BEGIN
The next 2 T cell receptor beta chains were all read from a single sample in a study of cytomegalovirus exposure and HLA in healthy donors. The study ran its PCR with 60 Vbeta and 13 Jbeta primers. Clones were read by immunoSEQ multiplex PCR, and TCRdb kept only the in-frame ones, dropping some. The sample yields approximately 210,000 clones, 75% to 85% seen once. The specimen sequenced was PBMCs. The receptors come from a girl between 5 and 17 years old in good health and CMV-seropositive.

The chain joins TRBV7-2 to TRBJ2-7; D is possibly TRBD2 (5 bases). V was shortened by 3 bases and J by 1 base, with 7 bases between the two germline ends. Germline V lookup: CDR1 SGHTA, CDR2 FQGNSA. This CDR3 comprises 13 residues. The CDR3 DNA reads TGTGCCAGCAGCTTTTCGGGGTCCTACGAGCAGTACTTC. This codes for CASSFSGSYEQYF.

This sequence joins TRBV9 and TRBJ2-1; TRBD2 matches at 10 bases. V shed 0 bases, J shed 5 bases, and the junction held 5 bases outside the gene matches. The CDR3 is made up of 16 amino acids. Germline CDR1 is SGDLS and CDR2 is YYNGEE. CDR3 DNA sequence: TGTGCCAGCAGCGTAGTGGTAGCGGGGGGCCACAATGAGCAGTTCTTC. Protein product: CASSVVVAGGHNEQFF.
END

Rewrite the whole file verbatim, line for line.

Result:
The next 2 T cell receptor beta chains were all read from a single sample in a study of cytomegalovirus exposure and HLA in healthy donors. The study ran its PCR with 60 Vbeta and 13 Jbeta primers. Clones were read by immunoSEQ multiplex PCR, and TCRdb kept only the in-frame ones, dropping some. The sample yields approximately 210,000 clones, 75% to 85% seen once. The specimen sequenced was PBMCs. The receptors come from a girl between 5 and 17 years old in good health and CMV-seropositive.

The chain joins TRBV7-2 to TRBJ2-7; D is possibly TRBD2 (5 bases). V was shortened by 3 bases and J by 1 base, with 7 bases between the two germline ends. Germline V lookup: CDR1 SGHTA, CDR2 FQGNSA. This CDR3 comprises 13 residues. The CDR3 DNA reads TGTGCCAGCAGCTTTTCGGGGTCCTACGAGCAGTACTTC. This codes for CASSFSGSYEQYF.

This sequence joins TRBV9 and TRBJ2-1; TRBD2 matches at 10 bases. V shed 0 bases, J shed 5 bases, and the junction held 5 bases outside the gene matches. The CDR3 is made up of 16 amino acids. Germline CDR1 is SGDLS and CDR2 is YYNGEE. CDR3 DNA sequence: TGTGCCAGCAGCGTAGTGGTAGCGGGGGGCCACAATGAGCAGTTCTTC. Protein product: CASSVVVAGGHNEQFF.